On September 7, 2017, Switch, Ltd. and Switch, Inc. (collectively, the “Defendants”), were named in a lawsuit filed in the U.S. District Court for the District of Nevada by V5 Technologies formerly d/b/a Cobalt Data Centers (now defunct). The lawsuit alleges, among other things, that the Defendants have monopolized the Las Vegas Metropolitan area of Southern Nevada’s data center colocation market and have engaged in unfair business practices leading to the failure of Cobalt Data Centers in 2015 and seeks monetary damages in an amount yet to be disclosed. The Defendants have retained outside counsel and are vigorously pursuing their rights and interests.
The outcomes of the legal proceedings are inherently unpredictable, subject to significant uncertainties, and could be material to the Company’s financial condition, results of operations, and cash flows for a particular period. For the matters described above, it is not possible to estimate the reasonably possible loss or range of loss.
7. Equity-Based Compensation
Common Unit Awards
Common unit award activity is summarized as follows as of the dates indicated below (number of units in thousands):
 
Number of Nonvested Common Units Outstanding
 
Weighted Average Grant Date Fair Value per Common Unit
Nonvested common unit awards outstanding—December 31, 2017
4,783

 
$
11.11

Common unit awards vested
(199
)
 
$
11.11

Nonvested common unit awards outstanding—March 31, 2018
4,584

 
$
11.11

As of March 31, 2018, total equity-based compensation cost related to all unvested common unit awards is $39.2 million, which is expected to be recognized over a weighted average period of 3.53 years. If a forfeiture of unvested common unit awards occurs, the associated shares of Class B common stock and Class C common stock, as applicable, are also forfeited. Total fair value of common unit awards vested for the three months ended March 31, 2018 was $7.1 million.
2017 Incentive Award Plan
On September 22, 2017, Switch, Inc.’s Board of Directors adopted the 2017 Incentive Award Plan (the “2017 Plan”). The 2017 Plan, effective as of its adoption date, provides that the initial aggregate number of shares of Class A common stock reserved and available for issuance be 25,000,000 shares of Class A common stock plus an increase each January 1, beginning on January 1, 2018 and ending on and including January 1, 2027, equal to the lesser of (A) 17,000,000 shares of Class A common stock, (B) 5% of the aggregate number of shares of Switch, Inc.’s Class A common stock, Class B common stock and Class C common stock outstanding on the final day of the immediately preceding calendar year and (C) such smaller number of shares of Class A common stock as is determined by the Board of Directors. Effective January 1, 2018, Switch, Inc.’s Board of Directors approved an annual increase of 7,933,534 shares (the “2018 Annual Increase”) in the aggregate number of shares of Class A common stock reserved and available for issuance under the 2017 Plan. The 2018 Annual Increase, and each annual increase thereafter, is subject to adjustment in the event of a stock split, stock dividend or other defined changes in Switch, Inc.’s capitalization.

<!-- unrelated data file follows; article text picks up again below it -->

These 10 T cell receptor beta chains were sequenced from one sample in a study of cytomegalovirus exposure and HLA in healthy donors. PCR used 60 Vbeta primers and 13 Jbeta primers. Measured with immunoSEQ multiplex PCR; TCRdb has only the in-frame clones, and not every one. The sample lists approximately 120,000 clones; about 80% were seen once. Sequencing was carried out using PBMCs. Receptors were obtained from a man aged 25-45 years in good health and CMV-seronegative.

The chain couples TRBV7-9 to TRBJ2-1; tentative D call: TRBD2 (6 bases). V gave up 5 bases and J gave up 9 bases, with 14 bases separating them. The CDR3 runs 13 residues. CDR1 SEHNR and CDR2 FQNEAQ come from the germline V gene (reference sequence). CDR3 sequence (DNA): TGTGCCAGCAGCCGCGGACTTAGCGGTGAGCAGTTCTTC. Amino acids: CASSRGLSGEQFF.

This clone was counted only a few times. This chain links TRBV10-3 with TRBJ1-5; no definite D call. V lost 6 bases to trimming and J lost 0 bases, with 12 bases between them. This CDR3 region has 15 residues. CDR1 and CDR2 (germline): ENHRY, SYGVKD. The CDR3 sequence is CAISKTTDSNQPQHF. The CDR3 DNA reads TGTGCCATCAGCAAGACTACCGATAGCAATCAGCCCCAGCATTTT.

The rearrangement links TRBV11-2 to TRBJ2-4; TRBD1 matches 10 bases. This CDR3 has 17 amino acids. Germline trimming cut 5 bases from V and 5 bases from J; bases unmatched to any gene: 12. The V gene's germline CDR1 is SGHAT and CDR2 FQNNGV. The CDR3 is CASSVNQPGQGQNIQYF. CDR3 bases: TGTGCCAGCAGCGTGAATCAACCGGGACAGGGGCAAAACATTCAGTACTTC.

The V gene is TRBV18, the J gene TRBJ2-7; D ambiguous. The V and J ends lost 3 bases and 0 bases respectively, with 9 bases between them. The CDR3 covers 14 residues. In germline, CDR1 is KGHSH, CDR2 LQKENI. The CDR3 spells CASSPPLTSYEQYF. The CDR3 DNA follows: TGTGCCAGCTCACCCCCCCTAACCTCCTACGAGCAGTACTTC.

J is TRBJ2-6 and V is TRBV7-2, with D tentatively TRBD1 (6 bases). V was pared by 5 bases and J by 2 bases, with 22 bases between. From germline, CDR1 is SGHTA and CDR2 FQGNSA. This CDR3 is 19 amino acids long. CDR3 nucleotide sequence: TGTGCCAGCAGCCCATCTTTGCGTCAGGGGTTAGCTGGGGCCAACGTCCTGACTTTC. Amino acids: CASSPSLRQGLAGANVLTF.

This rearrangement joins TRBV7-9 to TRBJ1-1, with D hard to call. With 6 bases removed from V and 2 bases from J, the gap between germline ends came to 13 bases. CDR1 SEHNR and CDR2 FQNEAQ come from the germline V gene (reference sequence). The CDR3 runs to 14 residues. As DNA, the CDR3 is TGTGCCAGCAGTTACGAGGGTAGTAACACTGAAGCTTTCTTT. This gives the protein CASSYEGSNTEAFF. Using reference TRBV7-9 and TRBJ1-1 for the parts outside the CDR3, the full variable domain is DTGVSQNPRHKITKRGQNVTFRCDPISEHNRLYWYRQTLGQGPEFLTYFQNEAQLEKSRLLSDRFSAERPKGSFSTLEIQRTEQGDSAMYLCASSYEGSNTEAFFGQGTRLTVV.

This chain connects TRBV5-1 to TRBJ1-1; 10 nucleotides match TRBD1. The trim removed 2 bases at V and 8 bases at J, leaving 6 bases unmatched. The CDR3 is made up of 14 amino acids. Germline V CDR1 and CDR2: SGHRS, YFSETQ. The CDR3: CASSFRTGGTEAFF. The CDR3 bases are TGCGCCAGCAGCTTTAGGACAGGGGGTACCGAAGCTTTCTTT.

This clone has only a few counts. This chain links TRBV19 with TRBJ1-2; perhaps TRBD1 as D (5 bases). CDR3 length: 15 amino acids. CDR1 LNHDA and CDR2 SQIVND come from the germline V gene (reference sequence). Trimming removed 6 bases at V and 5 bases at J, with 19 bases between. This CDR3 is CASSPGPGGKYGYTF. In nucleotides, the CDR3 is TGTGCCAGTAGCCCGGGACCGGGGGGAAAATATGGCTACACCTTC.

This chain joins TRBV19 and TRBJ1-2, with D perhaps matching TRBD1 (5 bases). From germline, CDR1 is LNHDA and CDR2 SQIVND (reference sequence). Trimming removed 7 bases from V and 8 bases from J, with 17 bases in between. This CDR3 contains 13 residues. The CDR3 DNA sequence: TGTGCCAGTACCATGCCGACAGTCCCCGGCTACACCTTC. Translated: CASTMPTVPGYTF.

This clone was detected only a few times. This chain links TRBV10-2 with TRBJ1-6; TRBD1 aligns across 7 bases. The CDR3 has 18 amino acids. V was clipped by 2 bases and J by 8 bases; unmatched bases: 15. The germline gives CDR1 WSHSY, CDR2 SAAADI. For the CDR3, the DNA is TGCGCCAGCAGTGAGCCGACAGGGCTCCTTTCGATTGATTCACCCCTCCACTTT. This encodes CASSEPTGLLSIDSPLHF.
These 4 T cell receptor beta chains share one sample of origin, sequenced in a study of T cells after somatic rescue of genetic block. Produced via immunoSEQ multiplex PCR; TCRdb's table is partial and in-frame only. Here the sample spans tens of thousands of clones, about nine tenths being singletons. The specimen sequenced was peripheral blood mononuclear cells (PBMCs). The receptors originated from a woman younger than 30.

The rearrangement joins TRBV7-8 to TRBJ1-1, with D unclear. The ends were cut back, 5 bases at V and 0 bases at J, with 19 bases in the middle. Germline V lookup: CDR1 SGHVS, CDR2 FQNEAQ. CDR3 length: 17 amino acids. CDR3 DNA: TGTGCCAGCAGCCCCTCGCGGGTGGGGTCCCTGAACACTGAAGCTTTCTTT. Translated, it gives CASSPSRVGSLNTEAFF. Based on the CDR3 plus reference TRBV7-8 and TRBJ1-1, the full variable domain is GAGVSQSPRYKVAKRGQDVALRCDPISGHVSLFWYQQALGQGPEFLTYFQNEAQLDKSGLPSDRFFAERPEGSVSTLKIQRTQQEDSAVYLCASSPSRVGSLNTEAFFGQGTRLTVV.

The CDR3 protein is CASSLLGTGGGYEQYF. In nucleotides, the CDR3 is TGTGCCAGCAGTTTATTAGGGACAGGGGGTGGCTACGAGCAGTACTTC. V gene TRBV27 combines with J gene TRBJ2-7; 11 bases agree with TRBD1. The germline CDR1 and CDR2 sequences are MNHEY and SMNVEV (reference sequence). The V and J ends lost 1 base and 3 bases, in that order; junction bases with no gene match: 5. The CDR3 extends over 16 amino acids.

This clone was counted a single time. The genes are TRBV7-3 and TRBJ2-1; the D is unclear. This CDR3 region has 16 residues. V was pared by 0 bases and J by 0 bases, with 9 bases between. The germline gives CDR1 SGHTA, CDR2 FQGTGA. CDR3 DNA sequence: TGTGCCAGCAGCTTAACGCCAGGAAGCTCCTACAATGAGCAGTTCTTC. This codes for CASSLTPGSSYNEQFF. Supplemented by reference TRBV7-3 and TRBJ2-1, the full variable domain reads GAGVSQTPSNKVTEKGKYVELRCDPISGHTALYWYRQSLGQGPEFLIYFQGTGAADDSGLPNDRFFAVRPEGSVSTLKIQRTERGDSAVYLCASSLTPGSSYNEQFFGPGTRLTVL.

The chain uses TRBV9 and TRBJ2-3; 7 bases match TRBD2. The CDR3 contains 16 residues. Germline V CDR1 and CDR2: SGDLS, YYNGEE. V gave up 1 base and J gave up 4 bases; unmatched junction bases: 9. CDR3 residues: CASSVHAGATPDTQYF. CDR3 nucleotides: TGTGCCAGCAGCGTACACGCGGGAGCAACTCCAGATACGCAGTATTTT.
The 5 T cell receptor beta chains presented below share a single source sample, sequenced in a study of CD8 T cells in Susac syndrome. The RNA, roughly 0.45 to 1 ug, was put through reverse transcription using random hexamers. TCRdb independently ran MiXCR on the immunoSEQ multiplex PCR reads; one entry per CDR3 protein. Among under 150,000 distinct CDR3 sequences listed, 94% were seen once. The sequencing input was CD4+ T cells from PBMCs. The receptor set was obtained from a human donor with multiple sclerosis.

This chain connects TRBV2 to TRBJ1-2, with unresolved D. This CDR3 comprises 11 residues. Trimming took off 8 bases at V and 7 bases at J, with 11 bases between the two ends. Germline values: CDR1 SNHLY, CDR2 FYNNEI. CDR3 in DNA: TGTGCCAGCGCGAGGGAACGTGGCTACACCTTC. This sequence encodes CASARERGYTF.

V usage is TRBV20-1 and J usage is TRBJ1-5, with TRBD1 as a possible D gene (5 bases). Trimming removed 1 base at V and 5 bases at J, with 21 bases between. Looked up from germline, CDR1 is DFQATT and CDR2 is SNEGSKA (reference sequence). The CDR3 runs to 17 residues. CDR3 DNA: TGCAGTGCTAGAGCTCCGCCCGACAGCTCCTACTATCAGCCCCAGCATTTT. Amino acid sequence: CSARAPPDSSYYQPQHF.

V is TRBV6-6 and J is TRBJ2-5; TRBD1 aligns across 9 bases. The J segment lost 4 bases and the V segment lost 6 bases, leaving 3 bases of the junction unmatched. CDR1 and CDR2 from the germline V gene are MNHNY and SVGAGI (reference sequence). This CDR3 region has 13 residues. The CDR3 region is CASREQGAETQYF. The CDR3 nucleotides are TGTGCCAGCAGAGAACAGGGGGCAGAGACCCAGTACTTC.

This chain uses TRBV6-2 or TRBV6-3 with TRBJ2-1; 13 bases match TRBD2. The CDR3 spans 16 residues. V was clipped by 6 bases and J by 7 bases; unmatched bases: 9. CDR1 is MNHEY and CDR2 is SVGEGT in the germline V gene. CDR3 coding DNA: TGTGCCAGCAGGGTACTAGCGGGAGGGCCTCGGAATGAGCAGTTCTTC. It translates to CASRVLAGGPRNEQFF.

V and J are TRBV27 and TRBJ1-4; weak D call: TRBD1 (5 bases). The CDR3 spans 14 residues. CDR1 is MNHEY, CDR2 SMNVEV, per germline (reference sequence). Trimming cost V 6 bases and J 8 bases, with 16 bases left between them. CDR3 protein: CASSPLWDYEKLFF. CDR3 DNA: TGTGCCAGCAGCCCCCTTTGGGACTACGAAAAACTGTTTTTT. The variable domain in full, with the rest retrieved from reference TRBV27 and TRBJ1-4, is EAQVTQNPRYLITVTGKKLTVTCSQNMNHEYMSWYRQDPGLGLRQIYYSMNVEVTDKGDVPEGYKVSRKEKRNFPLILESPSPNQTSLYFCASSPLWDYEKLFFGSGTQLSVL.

12


The following table summarizes information related to stock options as of the dates indicated below (number of stock options and aggregate intrinsic value in thousands):
 
Number of Stock Options
 
Weighted Average Exercise Price per Stock Option
 
Weighted Average Remaining Contractual Life (Years)
 
Aggregate
Intrinsic
Value
(1)
Stock options outstanding—December 31, 2017
5,725

 
$
17.00

 
9.77
 
$
6,813

Stock options forfeited
(85
)
 
$
17.00

 
 
 
 
Stock options outstanding—March 31, 2018
5,640

 
$
17.00

 
9.52
 
$

Stock options vested and exercisable—December 31, 2017
5,626

 
$
17.00

 
9.77
 
$
6,695

Stock options vested and exercisable—March 31, 2018
5,541

 
$
17.00

 
9.52
 
$

________________________________________
(1)
The intrinsic value is calculated as the difference between the fair value of the stock option on March 31, 2018 and December 31, 2017 and the exercise price of the stock option. There is no intrinsic value of options outstanding and vested and exercisable as of March 31, 2018 as the closing stock price at the end of the first quarter of 2018 creates a negative intrinsic value.
The number and weighted average grant date fair value for nonvested stock options granted and outstanding are as follows as of the dates indicated below (number of stock options in thousands):
 
Number of Stock Options
 
Weighted Average Grant Date Fair Value
Nonvested stock options outstanding—December 31, 2017
99

 
$
5.37

Nonvested stock options outstanding—March 31, 2018
99

 
$
5.37

As of March 31, 2018, total equity-based compensation cost related to all unvested stock options is $381,000, which is expected to be recognized over a weighted average period of 2.51 years.
The following table summarizes information related to RSUs as of the dates indicated below (number of RSUs in thousands):
 
Number of RSUs
 
Weighted Average Grant Date Fair Value per RSU
RSUs outstanding—December 31, 2017
31

 
$
18.01

RSUs granted
2,343

 
$
17.03

RSUs vested
(186
)
 
$
15.47

RSUs outstanding—March 31, 2018
2,188

 
$
17.17

As of March 31, 2018, total equity-based compensation cost related to all unvested RSU awards is $35.2 million, which is expected to be recognized over a weighted average period of 3.75 years. Total fair value of RSU awards vested during the three months ended March 31, 2018 was $2.9 million.
Total equity-based compensation recognized in the consolidated statements of comprehensive income is as follows for each of the periods presented (in thousands):
 
Three Months Ended
March 31,
 
2018
 
2017
Cost of revenue
$
416

 
$
50